Royal de Luxe’s spider in Liverpool
How to think about public art? Do you just keep doing the same thing? Big art? Architectural intimacy? Site-specific narrative? Locally responsive?
Internationally, public art has been institutionalized as the founder’s dreamed in the 1960 and 1970s. Big – intimate – narrative – responsive. Most importantly, appreciated by a small, but growing group, and accepted by most. Richard Serra’s “Tilted Arc” would NEVER be removed today.
What was not anticipated was 1.) public art as a defined field separate from museum art and 2.) global uniformity. They could not have imagined 1.) daily Internet access to any public artwork and 2.) participation in public art through cell phones and Internet.
What has not materialized in the USA is 1.) respect for the individual artistic career and 2.) pride (or tolerance) in a culture that sponsors artworks of political and social content. Respect continues to expand for artists in the corporate or spectacular arts – movies, music videos, concerts, advertising, fireworks, theme parks, architecture (and some urban space or landscapes). For time being, the Internet provides the public venue for creative public works in politics and social observation.
Perhaps, the Internet removes the psychological need for public political expression in physical public art (except when used as a method to gain access to broader media channels and new audiences). At a recent dialogue at the New Museum in NYC with street artists selected by the Wooster Collective, politics had almost no role in the content of the art. These street artists personalized the generic elements of urban places such as billboards, light poles and road markings. Individualizing and manipulating the institutional forms has a political dimension as an act where acts by individuals are prohibited, but abandons public space as a canvas for unique commentary on culture.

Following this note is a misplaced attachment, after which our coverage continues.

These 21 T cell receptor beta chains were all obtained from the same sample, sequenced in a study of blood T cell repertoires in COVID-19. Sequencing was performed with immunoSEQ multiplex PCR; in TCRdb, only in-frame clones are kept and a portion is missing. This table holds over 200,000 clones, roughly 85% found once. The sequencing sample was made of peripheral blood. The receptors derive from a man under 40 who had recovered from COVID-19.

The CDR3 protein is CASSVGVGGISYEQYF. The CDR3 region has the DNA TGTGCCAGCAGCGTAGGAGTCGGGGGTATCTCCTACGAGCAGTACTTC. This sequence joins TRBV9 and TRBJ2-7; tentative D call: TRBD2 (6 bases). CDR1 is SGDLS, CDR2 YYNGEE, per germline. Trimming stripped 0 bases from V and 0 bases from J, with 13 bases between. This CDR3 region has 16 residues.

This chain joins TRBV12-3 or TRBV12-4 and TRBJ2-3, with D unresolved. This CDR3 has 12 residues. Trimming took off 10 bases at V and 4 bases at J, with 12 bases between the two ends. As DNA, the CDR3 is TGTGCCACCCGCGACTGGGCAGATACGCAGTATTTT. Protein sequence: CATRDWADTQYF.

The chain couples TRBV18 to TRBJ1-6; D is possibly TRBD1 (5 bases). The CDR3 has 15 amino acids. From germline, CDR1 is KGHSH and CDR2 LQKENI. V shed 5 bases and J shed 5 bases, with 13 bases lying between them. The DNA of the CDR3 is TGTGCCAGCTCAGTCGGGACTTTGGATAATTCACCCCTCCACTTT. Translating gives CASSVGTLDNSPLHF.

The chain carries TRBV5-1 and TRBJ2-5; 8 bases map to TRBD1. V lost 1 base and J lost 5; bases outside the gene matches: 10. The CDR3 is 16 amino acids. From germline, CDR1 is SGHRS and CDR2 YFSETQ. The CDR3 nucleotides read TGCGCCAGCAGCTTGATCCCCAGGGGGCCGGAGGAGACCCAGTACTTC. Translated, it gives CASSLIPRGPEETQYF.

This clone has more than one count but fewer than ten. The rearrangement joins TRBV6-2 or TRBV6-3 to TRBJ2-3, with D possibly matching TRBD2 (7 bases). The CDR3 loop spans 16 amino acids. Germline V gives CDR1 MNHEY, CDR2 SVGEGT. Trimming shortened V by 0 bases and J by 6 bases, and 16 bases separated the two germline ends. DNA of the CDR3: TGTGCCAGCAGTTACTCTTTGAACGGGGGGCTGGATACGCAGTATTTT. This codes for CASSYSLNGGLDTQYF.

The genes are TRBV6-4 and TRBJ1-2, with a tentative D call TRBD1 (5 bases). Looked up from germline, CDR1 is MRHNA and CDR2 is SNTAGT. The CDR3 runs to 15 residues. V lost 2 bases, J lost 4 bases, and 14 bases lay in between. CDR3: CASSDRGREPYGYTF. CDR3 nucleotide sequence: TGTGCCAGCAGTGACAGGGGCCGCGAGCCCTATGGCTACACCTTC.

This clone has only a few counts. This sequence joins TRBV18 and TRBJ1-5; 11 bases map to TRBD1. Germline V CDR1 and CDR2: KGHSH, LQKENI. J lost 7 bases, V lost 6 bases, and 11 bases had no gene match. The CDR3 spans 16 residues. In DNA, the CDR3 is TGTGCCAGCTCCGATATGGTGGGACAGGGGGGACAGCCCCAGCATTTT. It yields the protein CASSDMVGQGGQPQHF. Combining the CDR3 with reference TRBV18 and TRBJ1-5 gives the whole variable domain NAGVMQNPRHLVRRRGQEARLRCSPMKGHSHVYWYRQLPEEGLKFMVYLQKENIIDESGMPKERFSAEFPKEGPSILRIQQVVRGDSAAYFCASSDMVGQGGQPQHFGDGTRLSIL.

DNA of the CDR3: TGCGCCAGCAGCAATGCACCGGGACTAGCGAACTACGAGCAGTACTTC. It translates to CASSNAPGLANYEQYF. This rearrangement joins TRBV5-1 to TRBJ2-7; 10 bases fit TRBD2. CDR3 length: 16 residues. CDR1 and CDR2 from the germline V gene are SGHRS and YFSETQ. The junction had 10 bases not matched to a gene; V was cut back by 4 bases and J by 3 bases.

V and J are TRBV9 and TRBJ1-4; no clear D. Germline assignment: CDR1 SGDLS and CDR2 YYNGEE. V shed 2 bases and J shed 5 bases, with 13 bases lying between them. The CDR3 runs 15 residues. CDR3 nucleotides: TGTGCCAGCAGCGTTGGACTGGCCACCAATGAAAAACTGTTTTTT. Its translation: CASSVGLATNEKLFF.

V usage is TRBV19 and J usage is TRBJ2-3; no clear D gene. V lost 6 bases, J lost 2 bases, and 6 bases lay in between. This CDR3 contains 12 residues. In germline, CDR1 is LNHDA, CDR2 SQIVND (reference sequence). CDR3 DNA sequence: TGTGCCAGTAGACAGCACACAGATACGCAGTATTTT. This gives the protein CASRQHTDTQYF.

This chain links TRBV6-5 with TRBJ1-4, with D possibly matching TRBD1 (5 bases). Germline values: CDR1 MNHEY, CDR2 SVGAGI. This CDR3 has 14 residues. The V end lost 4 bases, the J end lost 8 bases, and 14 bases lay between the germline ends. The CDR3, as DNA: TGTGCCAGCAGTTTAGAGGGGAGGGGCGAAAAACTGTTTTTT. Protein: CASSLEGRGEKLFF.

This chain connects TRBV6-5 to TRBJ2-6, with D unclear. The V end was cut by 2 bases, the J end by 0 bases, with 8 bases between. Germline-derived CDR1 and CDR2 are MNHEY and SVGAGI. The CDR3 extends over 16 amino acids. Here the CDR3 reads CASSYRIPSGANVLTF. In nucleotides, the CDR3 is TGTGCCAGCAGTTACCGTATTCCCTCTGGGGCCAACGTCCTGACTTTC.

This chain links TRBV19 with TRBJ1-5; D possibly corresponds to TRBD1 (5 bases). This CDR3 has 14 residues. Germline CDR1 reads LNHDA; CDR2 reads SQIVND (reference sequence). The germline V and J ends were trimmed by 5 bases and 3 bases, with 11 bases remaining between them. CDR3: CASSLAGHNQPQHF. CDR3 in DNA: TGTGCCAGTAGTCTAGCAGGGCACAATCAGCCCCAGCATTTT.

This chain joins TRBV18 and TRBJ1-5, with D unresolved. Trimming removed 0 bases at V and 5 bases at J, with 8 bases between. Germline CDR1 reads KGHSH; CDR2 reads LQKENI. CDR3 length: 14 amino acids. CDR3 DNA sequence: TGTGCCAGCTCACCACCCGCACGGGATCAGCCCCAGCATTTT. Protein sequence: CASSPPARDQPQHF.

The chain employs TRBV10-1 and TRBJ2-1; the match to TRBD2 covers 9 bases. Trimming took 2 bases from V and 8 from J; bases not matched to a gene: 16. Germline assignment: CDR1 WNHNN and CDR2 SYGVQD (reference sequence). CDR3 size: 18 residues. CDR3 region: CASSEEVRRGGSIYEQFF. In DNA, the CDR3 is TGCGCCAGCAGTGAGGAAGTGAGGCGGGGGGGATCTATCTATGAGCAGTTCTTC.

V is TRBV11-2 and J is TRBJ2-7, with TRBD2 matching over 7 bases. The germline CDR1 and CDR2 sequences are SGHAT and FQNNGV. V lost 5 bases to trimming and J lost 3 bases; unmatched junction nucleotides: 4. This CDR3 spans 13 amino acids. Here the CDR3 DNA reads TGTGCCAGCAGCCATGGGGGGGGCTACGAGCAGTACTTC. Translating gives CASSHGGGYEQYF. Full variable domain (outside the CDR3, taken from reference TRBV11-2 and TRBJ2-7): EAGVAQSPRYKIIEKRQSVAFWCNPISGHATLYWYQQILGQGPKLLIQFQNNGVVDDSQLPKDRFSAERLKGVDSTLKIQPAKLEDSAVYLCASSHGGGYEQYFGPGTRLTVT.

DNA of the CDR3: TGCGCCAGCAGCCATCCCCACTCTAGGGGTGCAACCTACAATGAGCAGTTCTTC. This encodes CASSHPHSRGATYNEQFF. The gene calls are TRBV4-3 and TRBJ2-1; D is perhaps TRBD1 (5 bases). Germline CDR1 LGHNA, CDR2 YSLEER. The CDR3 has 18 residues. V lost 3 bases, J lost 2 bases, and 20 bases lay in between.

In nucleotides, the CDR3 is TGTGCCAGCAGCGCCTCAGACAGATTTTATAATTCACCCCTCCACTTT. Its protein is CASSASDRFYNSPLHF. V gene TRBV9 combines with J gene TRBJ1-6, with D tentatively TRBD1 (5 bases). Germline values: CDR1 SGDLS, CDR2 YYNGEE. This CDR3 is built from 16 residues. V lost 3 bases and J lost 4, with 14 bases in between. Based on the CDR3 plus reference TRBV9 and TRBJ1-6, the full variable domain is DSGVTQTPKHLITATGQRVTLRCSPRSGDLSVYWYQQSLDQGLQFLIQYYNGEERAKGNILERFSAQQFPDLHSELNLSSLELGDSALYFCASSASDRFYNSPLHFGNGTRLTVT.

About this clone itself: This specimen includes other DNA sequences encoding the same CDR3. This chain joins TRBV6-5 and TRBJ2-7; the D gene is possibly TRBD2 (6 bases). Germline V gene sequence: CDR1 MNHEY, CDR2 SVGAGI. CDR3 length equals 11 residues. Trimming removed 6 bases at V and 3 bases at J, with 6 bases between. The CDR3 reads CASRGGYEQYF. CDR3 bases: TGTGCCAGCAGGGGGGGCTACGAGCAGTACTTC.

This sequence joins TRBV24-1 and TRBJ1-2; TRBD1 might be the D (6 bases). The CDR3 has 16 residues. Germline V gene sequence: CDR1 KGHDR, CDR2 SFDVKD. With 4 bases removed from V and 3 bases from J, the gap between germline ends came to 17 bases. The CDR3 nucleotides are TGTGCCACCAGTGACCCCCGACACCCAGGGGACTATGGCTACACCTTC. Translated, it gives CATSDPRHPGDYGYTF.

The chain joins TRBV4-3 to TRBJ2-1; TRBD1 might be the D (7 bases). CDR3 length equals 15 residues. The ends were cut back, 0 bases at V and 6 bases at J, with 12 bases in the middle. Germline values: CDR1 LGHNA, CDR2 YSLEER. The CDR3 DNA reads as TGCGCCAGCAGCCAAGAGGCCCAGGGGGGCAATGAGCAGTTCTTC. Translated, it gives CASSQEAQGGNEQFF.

As I try to come back to discourse – a mental activity removed from professional public art administration – I have been reading about “Relational Aesthetics”. Although this theory that has inspired many public works of interaction among particular publics, Relational Aesthetics confirms the tiny, insignificant role of visual art by removing any cultural objectives beyond a knitting function for different groups and ideas. Any goals of global transformation are abandoned as 20th century failures. The dreams expressed as utopia have no value. Just make the best of the circumstances.
In general, theory is mainly the emphasis of one part of the same reality. “Making the best of circumstances” was an important element of any revolutionary act. In the 20th century, the objectives reigned supreme. Now the circumstances have the public relations edge, but art is still a singular act to make something that will change or reinforce human knowledge, values and future acts.